Fall Folk Arts Festival

Date: September 28 - September 29, 2019

Time: 10:00 am - 5:00 pm

Location: Kingsport, TN

Phone: 4232886071

Event Website

Season: Fall

Event type: Festivals

Region: East Tennessee - Northeast

Exchange Place Living History Farm will welcome in the beautiful season of autumn when it hosts its annual Fall Folk Arts Festival. Always eagerly anticipated, this celebration of pioneer arts and crafts and the harvest season will be held on Saturday, September 28, from 10 am until 5 pm, and Sunday, September 29 from noon until 5 pm. Admission is $5, with those under the age of 12 admitted free. Proceeds go towards the care of the farm’s animals and the continued restoration and preservation of the site, located at 4812 Orebank Road in Kingsport, Tennessee and listed on the National Register of Historic Places.

For the 48th consecutive year, artists from the region will gather to demonstrate 19th century crafts, as well as to sell a wide array of traditional folk arts and hand-crafted arts of today. Pumpkins and other autumn produce, dried flowers, and plants for fall planting, as well as a wide range of baked goods and goat milk cheeses, will be available.

Guilds have thrived over many centuries, and these associations of craftspeople from a particular trade of craft will be well-represented at the Festival as the Overmountain Weavers’ Guild will demonstrate spinning and weaving; the Tri-State Basket Guild teaches basket-making to children and youths; and the Senior Artisans, the First Frontier Quilters, and the Renaissance Wood Artists demonstrate their skills.

History, as always, comes alive throughout the farm. In the log kitchen, the Eden’s Ridge Hearth Cookery Society, and our energetic Junior Apprentices, will prepare some of the foods the Preston family would have eaten in the mid nineteenth century, and – weather permitting, of course – they will do some baking in the outdoor bread oven. Nearby, apple butter will be cooking, and everyone will be invited to take a turn stirring the kettle. The blacksmith’s shop will be open, demonstrating the various tasks that made the “smithy” such a valuable crafts person in antebellum America. Behind the shop, mules will be used to turn the mill to squeeze the juice from sugar cane as we make our own sorghum. Kendy Sawyer will be on hand on throughout the weekend with her working steers, Cannon and Cole, answering questions and explaining, for instance, that a “working steer” means the animal is trained to work but is not yet old enough to officially be classified as an ox.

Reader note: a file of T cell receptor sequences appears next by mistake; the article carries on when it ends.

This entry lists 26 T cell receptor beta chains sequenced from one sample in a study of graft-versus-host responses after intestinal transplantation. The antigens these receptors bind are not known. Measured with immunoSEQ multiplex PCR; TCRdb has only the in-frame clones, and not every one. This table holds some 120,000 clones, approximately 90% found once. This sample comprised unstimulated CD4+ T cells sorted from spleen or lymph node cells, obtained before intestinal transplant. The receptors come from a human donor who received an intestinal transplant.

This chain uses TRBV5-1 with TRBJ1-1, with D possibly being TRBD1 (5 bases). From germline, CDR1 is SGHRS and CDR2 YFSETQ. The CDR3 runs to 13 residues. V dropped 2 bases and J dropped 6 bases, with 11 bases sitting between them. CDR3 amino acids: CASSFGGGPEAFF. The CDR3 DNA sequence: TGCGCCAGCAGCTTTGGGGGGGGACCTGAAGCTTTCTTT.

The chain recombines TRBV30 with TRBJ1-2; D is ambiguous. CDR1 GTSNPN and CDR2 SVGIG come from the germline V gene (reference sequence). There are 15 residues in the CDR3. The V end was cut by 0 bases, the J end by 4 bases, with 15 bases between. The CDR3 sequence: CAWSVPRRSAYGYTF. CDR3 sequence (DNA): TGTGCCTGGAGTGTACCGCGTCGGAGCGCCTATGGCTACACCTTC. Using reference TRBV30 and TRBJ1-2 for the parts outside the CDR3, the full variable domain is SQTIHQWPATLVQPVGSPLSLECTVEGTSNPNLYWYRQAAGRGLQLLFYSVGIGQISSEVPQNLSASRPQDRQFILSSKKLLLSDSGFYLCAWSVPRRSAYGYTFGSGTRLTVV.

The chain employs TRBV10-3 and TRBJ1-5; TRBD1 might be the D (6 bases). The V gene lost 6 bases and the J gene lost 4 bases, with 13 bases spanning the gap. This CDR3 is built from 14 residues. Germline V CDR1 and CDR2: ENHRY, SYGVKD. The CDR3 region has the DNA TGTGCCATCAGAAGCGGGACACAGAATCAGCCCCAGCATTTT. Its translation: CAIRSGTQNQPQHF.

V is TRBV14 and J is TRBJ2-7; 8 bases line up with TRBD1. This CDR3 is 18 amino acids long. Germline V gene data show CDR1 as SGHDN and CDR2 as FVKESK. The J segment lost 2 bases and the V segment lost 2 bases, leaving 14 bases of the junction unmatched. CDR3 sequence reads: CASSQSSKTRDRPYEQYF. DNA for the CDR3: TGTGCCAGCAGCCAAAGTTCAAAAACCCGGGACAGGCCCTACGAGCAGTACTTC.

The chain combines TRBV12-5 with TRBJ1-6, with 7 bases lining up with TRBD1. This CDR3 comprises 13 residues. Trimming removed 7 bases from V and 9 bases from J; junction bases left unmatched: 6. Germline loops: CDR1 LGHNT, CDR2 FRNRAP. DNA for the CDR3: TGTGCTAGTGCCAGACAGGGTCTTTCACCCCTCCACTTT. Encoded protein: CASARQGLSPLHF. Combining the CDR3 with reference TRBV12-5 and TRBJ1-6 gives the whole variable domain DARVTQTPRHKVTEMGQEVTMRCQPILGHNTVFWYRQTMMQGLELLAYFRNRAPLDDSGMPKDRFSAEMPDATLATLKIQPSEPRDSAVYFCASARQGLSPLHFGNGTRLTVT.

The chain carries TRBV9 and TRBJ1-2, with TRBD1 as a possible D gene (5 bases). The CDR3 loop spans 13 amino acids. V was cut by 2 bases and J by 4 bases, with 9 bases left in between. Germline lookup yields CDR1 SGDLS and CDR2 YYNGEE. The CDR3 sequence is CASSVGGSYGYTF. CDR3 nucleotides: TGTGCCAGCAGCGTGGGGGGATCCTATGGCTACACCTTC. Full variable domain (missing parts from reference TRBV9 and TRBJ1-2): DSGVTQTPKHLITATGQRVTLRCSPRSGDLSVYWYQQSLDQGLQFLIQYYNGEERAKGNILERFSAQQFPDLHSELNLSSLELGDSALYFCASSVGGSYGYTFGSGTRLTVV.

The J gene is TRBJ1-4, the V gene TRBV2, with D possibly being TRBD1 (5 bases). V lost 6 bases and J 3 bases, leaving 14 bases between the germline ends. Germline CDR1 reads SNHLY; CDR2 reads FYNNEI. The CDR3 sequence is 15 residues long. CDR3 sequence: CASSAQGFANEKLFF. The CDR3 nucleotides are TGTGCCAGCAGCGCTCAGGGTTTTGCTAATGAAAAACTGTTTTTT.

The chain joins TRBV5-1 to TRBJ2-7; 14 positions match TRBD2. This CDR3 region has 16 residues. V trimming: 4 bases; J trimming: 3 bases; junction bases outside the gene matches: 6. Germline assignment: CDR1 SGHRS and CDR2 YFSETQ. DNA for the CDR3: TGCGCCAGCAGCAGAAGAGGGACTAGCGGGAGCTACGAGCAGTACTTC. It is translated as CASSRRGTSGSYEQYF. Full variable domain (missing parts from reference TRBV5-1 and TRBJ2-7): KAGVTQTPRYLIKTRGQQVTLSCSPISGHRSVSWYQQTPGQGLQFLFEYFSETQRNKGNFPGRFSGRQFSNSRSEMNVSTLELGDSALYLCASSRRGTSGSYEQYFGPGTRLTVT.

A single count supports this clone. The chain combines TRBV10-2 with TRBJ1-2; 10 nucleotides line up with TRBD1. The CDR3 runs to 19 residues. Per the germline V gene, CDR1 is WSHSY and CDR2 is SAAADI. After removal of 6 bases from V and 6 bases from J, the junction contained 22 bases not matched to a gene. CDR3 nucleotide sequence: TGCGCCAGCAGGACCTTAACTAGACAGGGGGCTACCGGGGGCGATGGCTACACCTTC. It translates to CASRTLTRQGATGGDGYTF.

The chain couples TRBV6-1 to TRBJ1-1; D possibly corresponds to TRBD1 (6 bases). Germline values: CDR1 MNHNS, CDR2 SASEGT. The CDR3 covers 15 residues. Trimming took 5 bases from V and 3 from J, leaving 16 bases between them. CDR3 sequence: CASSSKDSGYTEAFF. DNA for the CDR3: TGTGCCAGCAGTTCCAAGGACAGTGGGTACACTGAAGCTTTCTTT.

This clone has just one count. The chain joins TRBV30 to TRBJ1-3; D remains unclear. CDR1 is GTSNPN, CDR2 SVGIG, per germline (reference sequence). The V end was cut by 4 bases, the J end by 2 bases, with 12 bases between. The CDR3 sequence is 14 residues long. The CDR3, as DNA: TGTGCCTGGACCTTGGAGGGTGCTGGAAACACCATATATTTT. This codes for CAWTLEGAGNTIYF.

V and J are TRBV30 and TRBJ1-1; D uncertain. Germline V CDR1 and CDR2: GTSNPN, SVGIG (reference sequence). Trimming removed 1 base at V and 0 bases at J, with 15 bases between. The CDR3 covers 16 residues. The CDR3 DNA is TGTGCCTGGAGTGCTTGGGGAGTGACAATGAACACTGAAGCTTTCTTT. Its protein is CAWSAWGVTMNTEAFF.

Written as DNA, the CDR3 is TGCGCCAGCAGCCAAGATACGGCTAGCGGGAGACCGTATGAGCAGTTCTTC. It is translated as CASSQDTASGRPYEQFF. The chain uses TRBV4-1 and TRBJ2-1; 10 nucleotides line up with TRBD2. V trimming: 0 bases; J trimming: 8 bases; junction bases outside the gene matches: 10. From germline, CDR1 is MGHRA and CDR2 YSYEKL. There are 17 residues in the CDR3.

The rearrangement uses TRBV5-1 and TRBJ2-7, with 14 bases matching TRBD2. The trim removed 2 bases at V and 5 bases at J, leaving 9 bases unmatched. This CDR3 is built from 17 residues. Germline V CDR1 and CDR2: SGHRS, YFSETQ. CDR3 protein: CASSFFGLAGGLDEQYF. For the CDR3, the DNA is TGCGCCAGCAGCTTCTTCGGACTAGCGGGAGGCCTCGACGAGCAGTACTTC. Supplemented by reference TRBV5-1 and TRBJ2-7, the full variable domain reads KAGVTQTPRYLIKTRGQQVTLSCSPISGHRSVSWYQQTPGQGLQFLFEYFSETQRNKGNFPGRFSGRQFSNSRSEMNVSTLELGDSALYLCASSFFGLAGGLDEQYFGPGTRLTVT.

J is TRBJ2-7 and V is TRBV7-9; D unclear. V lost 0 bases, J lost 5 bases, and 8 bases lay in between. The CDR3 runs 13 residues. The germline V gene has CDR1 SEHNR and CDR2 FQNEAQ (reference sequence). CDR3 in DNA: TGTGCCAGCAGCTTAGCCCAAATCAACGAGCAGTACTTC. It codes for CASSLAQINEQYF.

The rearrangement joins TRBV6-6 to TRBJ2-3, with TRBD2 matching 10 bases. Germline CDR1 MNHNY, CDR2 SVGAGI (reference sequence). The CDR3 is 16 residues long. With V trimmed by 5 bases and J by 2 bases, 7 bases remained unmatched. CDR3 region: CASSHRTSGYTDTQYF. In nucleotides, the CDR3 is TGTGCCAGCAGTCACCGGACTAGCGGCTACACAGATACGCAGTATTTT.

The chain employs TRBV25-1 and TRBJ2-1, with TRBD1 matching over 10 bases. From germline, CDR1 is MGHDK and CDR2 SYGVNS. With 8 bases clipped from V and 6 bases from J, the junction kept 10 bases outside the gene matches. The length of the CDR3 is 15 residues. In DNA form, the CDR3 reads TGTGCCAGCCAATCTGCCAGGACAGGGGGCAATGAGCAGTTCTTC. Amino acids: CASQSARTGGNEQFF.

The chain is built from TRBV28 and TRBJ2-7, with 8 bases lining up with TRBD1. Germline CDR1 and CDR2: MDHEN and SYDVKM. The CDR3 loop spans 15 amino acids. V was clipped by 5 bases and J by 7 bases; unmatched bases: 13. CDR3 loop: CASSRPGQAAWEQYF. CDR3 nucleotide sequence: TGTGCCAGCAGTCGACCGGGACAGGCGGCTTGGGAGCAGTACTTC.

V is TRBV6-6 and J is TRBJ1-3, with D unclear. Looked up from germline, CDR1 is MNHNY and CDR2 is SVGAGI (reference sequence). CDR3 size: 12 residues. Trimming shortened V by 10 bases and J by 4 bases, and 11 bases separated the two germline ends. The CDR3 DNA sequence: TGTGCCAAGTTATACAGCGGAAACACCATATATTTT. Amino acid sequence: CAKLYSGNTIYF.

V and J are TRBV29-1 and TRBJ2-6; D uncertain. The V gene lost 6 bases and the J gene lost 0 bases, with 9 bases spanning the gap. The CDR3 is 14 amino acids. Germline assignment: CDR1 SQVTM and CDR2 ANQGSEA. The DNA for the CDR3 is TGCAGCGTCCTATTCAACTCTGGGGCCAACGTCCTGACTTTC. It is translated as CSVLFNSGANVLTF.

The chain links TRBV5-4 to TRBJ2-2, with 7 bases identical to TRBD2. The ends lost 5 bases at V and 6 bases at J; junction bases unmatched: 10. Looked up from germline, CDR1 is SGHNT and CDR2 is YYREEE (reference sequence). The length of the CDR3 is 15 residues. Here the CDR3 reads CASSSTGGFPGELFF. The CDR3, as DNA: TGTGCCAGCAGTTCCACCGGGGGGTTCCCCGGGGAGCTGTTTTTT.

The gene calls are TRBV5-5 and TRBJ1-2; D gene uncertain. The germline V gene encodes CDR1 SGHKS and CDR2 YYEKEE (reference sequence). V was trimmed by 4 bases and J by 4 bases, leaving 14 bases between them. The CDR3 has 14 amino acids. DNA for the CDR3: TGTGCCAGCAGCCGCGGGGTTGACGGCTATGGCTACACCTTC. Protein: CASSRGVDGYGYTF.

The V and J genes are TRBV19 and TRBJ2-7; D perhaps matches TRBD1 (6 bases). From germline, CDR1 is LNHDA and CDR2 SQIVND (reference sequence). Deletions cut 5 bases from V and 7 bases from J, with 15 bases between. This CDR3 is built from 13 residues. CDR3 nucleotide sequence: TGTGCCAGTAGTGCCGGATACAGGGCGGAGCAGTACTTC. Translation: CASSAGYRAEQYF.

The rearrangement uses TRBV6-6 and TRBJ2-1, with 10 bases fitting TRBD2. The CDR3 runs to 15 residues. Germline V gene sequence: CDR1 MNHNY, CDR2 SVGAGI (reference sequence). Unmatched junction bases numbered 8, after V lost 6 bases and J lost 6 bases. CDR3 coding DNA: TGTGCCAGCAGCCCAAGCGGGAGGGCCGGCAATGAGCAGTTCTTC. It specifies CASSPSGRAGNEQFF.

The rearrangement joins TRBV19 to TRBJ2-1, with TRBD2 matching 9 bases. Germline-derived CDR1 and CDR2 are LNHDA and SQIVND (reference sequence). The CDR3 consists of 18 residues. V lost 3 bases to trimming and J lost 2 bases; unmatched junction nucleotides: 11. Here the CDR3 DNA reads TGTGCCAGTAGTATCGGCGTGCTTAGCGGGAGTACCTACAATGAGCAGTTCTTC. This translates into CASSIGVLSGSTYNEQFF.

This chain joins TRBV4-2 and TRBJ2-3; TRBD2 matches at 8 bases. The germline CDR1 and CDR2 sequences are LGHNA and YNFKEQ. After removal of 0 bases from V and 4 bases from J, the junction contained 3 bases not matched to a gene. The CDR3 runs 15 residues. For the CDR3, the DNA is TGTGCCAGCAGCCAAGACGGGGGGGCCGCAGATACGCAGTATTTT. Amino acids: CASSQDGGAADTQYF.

Also prominent during the Festival are children’s activities, music and food.

Exchange Place is a living history farm whose mission is to preserve and interpret the heritage of mid-nineteenth century farm life in Northeast Tennessee. Exchange Place is a non-profit organization maintained and operated entirely by volunteers and is supported by donations, fundraisers, memberships and grants. For more information, you may call Exchange Place at 423-288-6071, write to exchangeplacefestivals@gmail.com, or visit our website at https://www.exchangeplace.info.

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